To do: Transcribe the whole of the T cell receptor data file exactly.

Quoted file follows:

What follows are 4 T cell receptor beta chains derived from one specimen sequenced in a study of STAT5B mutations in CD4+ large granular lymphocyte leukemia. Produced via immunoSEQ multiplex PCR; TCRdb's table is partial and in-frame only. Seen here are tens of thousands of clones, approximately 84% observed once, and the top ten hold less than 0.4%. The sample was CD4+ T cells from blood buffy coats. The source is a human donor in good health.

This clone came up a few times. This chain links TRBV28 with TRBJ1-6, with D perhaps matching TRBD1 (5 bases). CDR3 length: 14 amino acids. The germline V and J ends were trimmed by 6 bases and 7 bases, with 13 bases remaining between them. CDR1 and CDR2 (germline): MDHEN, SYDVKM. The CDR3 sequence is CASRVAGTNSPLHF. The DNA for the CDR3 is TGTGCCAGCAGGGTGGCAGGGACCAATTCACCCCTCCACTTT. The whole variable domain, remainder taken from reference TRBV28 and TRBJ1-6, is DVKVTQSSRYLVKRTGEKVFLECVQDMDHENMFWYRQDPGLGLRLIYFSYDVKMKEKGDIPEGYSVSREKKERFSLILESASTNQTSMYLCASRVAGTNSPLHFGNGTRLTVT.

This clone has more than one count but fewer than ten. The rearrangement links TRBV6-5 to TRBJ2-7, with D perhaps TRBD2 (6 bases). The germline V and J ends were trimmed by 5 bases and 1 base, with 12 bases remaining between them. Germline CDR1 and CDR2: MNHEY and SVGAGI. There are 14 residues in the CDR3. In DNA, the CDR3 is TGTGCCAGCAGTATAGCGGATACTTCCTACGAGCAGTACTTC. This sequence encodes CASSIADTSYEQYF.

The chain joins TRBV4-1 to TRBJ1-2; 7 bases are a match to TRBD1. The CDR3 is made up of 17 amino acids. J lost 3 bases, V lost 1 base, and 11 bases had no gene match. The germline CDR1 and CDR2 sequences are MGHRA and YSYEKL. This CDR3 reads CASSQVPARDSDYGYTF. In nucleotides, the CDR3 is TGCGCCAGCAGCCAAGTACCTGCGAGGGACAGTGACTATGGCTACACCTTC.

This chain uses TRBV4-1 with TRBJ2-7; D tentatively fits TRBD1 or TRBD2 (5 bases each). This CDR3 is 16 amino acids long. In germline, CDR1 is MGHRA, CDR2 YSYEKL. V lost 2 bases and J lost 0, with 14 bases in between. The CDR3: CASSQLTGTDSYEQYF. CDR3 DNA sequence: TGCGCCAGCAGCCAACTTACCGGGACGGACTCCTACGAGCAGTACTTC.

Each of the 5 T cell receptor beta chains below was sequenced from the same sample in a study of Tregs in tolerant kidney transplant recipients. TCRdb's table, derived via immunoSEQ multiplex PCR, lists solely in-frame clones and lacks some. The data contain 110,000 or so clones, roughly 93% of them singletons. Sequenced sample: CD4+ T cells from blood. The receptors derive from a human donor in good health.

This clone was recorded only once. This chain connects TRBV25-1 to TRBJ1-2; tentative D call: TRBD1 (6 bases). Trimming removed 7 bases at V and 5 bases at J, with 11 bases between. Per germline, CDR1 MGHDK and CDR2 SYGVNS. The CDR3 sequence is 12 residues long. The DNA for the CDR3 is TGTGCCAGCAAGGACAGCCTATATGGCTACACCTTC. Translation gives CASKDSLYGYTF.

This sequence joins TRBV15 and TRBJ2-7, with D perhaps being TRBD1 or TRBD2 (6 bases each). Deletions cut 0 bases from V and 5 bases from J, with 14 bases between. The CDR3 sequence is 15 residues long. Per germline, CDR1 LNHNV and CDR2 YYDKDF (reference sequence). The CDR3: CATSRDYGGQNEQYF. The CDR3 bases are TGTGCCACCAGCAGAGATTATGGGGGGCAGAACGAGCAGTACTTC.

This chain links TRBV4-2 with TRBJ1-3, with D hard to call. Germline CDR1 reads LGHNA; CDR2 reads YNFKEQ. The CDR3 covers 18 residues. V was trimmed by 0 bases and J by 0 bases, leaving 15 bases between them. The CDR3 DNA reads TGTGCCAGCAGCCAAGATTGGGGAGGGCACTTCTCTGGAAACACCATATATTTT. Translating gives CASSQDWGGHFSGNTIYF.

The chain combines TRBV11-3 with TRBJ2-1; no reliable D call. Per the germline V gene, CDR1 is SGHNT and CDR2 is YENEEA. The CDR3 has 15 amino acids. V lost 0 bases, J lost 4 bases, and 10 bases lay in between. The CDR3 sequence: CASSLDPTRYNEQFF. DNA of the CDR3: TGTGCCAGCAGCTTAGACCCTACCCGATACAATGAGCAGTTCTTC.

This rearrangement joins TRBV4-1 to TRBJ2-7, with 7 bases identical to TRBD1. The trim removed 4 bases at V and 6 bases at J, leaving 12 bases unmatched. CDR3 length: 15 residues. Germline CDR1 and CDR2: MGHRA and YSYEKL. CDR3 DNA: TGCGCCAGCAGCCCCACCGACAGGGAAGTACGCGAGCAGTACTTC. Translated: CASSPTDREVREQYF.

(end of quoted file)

What follows are 4 T cell receptor beta chains derived from one specimen sequenced in a study of STAT5B mutations in CD4+ large granular lymphocyte leukemia. Produced via immunoSEQ multiplex PCR; TCRdb's table is partial and in-frame only. Seen here are tens of thousands of clones, approximately 84% observed once, and the top ten hold less than 0.4%. The sample was CD4+ T cells from blood buffy coats. The source is a human donor in good health.

This clone came up a few times. This chain links TRBV28 with TRBJ1-6, with D perhaps matching TRBD1 (5 bases). CDR3 length: 14 amino acids. The germline V and J ends were trimmed by 6 bases and 7 bases, with 13 bases remaining between them. CDR1 and CDR2 (germline): MDHEN, SYDVKM. The CDR3 sequence is CASRVAGTNSPLHF. The DNA for the CDR3 is TGTGCCAGCAGGGTGGCAGGGACCAATTCACCCCTCCACTTT. The whole variable domain, remainder taken from reference TRBV28 and TRBJ1-6, is DVKVTQSSRYLVKRTGEKVFLECVQDMDHENMFWYRQDPGLGLRLIYFSYDVKMKEKGDIPEGYSVSREKKERFSLILESASTNQTSMYLCASRVAGTNSPLHFGNGTRLTVT.

This clone has more than one count but fewer than ten. The rearrangement links TRBV6-5 to TRBJ2-7, with D perhaps TRBD2 (6 bases). The germline V and J ends were trimmed by 5 bases and 1 base, with 12 bases remaining between them. Germline CDR1 and CDR2: MNHEY and SVGAGI. There are 14 residues in the CDR3. In DNA, the CDR3 is TGTGCCAGCAGTATAGCGGATACTTCCTACGAGCAGTACTTC. This sequence encodes CASSIADTSYEQYF.

The chain joins TRBV4-1 to TRBJ1-2; 7 bases are a match to TRBD1. The CDR3 is made up of 17 amino acids. J lost 3 bases, V lost 1 base, and 11 bases had no gene match. The germline CDR1 and CDR2 sequences are MGHRA and YSYEKL. This CDR3 reads CASSQVPARDSDYGYTF. In nucleotides, the CDR3 is TGCGCCAGCAGCCAAGTACCTGCGAGGGACAGTGACTATGGCTACACCTTC.

This chain uses TRBV4-1 with TRBJ2-7; D tentatively fits TRBD1 or TRBD2 (5 bases each). This CDR3 is 16 amino acids long. In germline, CDR1 is MGHRA, CDR2 YSYEKL. V lost 2 bases and J lost 0, with 14 bases in between. The CDR3: CASSQLTGTDSYEQYF. CDR3 DNA sequence: TGCGCCAGCAGCCAACTTACCGGGACGGACTCCTACGAGCAGTACTTC.

Each of the 5 T cell receptor beta chains below was sequenced from the same sample in a study of Tregs in tolerant kidney transplant recipients. TCRdb's table, derived via immunoSEQ multiplex PCR, lists solely in-frame clones and lacks some. The data contain 110,000 or so clones, roughly 93% of them singletons. Sequenced sample: CD4+ T cells from blood. The receptors derive from a human donor in good health.

This clone was recorded only once. This chain connects TRBV25-1 to TRBJ1-2; tentative D call: TRBD1 (6 bases). Trimming removed 7 bases at V and 5 bases at J, with 11 bases between. Per germline, CDR1 MGHDK and CDR2 SYGVNS. The CDR3 sequence is 12 residues long. The DNA for the CDR3 is TGTGCCAGCAAGGACAGCCTATATGGCTACACCTTC. Translation gives CASKDSLYGYTF.

This sequence joins TRBV15 and TRBJ2-7, with D perhaps being TRBD1 or TRBD2 (6 bases each). Deletions cut 0 bases from V and 5 bases from J, with 14 bases between. The CDR3 sequence is 15 residues long. Per germline, CDR1 LNHNV and CDR2 YYDKDF (reference sequence). The CDR3: CATSRDYGGQNEQYF. The CDR3 bases are TGTGCCACCAGCAGAGATTATGGGGGGCAGAACGAGCAGTACTTC.

This chain links TRBV4-2 with TRBJ1-3, with D hard to call. Germline CDR1 reads LGHNA; CDR2 reads YNFKEQ. The CDR3 covers 18 residues. V was trimmed by 0 bases and J by 0 bases, leaving 15 bases between them. The CDR3 DNA reads TGTGCCAGCAGCCAAGATTGGGGAGGGCACTTCTCTGGAAACACCATATATTTT. Translating gives CASSQDWGGHFSGNTIYF.

The chain combines TRBV11-3 with TRBJ2-1; no reliable D call. Per the germline V gene, CDR1 is SGHNT and CDR2 is YENEEA. The CDR3 has 15 amino acids. V lost 0 bases, J lost 4 bases, and 10 bases lay in between. The CDR3 sequence: CASSLDPTRYNEQFF. DNA of the CDR3: TGTGCCAGCAGCTTAGACCCTACCCGATACAATGAGCAGTTCTTC.

This rearrangement joins TRBV4-1 to TRBJ2-7, with 7 bases identical to TRBD1. The trim removed 4 bases at V and 6 bases at J, leaving 12 bases unmatched. CDR3 length: 15 residues. Germline CDR1 and CDR2: MGHRA and YSYEKL. CDR3 DNA: TGCGCCAGCAGCCCCACCGACAGGGAAGTACGCGAGCAGTACTTC. Translated: CASSPTDREVREQYF.